• In car-to-car side impacts the fatality risk for car occupants is 85% at 65 km/h.

Driving under the influence of alcohol and other psychoactive substances

  • Driving under the influence of alcohol and any psychoactive substance or drug increases the risk of a crash that results in death or serious injuries.
  • In the case of drink-driving, the risk of a road traffic crash starts at low levels of blood alcohol concentration (BAC) and increases significantly when the driver’s BAC is ≥ 0.04 g/dl.
  • In the case of drug-driving, the risk of incurring a road traffic crash is increased to differing degrees depending on the psychoactive drug used. For example, the risk of a fatal crash occurring among those who have used amphetamines is about 5 times the risk of someone who hasn’t.

Non-use of motorcycle helmets, seat-belts and child restraints

  • Correct helmet use can reduce the risk of death in a crash by more than 6 times and the risk of brain injury by up to 74%.
  • Wearing a seat-belt can reduce the risk of death among vehicle occupants by up to 50%.
  • The use of child restraints can lead to a 71% reduction in deaths among infants.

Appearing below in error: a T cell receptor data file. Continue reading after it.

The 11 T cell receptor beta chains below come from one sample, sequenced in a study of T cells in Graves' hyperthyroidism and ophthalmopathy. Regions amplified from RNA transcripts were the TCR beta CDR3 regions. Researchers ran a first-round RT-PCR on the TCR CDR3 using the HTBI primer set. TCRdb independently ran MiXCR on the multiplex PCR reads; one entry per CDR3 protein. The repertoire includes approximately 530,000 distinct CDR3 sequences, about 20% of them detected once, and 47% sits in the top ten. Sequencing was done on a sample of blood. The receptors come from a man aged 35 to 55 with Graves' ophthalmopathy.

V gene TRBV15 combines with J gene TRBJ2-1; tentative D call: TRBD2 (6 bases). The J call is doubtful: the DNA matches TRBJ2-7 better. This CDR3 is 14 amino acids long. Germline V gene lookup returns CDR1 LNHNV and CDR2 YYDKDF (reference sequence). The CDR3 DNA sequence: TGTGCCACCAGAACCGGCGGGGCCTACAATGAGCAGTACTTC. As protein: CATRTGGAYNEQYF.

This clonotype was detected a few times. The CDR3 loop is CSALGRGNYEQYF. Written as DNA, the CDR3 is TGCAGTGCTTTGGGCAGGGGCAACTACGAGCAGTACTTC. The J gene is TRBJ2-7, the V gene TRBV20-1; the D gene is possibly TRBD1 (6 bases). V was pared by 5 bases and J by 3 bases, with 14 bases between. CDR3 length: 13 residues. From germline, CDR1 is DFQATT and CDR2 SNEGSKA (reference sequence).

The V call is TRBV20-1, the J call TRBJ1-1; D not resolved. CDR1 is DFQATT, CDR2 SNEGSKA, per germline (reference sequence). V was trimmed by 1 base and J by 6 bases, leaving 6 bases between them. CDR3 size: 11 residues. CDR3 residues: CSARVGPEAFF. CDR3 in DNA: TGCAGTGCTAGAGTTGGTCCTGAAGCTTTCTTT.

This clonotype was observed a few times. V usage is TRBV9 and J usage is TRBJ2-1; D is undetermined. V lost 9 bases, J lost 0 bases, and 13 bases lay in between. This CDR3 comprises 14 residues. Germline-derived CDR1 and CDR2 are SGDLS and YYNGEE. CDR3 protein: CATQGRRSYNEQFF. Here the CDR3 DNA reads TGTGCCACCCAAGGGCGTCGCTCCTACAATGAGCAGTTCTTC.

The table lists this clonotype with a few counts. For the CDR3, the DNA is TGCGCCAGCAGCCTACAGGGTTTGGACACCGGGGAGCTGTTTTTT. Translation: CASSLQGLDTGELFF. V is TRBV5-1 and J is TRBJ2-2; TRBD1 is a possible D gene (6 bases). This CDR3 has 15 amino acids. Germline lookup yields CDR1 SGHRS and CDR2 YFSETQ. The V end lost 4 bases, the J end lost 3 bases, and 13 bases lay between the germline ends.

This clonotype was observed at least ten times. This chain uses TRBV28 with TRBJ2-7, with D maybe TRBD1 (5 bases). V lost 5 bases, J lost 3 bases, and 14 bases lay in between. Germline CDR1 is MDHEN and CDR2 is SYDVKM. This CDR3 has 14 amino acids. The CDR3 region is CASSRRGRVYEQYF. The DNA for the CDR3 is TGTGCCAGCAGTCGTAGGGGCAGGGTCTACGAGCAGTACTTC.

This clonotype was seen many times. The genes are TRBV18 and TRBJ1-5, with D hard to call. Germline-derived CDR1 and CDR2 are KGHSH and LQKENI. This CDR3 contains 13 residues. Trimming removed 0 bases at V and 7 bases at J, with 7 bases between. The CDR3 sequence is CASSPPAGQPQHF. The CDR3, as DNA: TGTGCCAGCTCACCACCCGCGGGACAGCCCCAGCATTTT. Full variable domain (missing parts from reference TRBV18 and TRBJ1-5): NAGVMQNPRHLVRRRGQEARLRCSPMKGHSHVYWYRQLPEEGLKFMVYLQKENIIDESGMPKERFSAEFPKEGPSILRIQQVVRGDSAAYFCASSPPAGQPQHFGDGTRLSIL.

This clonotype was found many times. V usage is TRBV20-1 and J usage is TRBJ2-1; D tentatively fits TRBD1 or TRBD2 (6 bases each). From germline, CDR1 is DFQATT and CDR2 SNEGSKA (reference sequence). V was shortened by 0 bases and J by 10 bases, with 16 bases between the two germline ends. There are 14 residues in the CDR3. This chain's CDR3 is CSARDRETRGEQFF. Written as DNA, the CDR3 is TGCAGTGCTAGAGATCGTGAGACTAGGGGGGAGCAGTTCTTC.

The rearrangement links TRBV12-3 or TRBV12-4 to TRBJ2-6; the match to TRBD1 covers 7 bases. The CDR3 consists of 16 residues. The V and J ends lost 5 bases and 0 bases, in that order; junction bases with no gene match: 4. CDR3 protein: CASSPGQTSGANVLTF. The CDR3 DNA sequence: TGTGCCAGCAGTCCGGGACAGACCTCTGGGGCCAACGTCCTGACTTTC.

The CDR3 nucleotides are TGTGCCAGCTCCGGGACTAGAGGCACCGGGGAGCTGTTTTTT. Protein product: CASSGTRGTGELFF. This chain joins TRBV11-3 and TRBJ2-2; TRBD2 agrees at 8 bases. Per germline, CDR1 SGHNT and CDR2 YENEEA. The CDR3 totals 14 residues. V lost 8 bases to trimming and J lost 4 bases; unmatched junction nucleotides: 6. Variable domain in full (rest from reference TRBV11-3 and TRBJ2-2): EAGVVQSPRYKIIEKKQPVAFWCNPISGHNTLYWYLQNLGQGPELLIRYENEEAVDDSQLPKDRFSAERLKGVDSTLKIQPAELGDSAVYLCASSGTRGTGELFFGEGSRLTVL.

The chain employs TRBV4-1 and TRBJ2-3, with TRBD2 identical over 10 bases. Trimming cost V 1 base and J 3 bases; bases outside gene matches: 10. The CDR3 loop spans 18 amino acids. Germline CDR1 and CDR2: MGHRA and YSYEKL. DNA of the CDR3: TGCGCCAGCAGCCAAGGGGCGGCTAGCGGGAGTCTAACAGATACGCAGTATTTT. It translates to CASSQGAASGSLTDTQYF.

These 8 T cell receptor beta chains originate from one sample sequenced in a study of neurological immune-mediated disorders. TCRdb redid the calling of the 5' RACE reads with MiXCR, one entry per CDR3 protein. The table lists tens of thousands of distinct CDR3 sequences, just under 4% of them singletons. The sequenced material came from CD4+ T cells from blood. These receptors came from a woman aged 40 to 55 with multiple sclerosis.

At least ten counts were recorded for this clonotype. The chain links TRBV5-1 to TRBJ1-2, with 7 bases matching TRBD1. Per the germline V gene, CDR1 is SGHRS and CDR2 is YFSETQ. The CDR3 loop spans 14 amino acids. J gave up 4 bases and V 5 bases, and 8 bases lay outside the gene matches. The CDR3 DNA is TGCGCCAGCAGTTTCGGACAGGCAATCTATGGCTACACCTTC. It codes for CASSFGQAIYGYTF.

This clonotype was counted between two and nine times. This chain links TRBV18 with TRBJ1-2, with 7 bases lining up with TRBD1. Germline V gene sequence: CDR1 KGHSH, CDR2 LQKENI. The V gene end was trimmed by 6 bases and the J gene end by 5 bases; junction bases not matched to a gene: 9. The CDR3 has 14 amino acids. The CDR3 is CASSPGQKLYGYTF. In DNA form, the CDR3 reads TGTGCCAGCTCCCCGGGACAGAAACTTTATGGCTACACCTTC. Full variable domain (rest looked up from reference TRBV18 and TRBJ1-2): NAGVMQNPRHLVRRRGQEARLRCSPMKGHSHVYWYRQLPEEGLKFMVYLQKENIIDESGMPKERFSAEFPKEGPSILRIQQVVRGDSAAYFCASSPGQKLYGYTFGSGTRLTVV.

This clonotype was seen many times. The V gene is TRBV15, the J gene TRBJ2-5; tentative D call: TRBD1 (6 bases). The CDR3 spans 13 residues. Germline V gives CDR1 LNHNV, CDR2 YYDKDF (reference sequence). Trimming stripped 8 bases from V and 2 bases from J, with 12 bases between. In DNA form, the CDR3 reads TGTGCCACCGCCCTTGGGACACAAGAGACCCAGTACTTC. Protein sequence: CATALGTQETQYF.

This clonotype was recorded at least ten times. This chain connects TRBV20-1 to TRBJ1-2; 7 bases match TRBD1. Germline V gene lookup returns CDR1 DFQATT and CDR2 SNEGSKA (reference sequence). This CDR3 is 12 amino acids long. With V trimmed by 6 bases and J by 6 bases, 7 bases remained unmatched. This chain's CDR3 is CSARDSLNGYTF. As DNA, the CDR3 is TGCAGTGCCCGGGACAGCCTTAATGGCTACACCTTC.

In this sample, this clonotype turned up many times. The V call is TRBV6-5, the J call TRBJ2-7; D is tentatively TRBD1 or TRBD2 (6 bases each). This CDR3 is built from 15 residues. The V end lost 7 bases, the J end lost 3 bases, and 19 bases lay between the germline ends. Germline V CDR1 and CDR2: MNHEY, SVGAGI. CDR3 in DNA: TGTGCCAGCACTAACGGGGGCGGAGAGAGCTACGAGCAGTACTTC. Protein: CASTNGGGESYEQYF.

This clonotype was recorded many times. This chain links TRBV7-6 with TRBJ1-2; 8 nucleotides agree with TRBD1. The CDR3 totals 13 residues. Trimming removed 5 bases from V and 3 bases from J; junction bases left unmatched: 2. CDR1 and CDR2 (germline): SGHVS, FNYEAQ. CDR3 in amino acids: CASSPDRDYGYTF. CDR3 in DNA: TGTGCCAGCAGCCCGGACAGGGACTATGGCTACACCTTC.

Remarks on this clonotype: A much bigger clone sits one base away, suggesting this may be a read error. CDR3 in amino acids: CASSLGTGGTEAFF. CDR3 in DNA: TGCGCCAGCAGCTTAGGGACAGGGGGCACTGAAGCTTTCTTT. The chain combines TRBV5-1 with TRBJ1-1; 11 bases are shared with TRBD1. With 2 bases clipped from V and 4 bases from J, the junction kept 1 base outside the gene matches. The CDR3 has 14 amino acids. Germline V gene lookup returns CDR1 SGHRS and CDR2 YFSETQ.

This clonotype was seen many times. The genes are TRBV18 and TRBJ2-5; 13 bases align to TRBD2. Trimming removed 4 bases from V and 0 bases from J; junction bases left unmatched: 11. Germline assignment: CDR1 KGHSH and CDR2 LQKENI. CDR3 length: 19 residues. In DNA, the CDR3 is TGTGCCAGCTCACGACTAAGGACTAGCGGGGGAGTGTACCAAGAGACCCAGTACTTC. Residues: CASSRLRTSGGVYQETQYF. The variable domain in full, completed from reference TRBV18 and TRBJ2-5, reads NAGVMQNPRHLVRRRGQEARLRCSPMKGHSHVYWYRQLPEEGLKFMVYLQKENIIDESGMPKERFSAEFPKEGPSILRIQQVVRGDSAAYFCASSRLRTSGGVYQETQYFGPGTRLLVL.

Distracted driving

There are many types of distractions that can lead to impaired driving. The distraction caused by mobile phones is a growing concern for road safety.

  • Drivers using mobile phones are approximately 4 times more likely to be involved in a crash than drivers not using a mobile phone. Using a phone while driving slows reaction times (notably braking reaction time, but also reaction to traffic signals), and makes it difficult to keep in the correct lane, and to keep the correct following distances.
  • Hands-free phones are not much safer than hand-held phone sets. Texting considerably increases the risk of a crash.

Unsafe road infrastructure

The design of roads can have a considerable impact on their safety. Ideally, roads should be designed keeping in mind the safety of all road users. This would mean making sure that there are adequate facilities for pedestrians, cyclists and motorcyclists. Measures such as footpaths, cycling lanes, safe crossing points and other traffic calming measures can be critical to reducing the risk of injury among these road users.  

Unsafe vehicles

Safe vehicles play a critical role in averting crashes and reducing the likelihood of serious injury. There are a number of UN regulations on vehicle safety that, if applied to countries’ manufacturing and production standards, would potentially save many lives. These include requiring vehicle manufacturers to meet front and side impact regulations, to include electronic stability control (to prevent over-steering) and to ensure airbags and seat-belts are fitted in all vehicles. Without these basic standards the risk of traffic injuries – both to those in the vehicle and those out of it – is considerably increased.

Inadequate post-crash care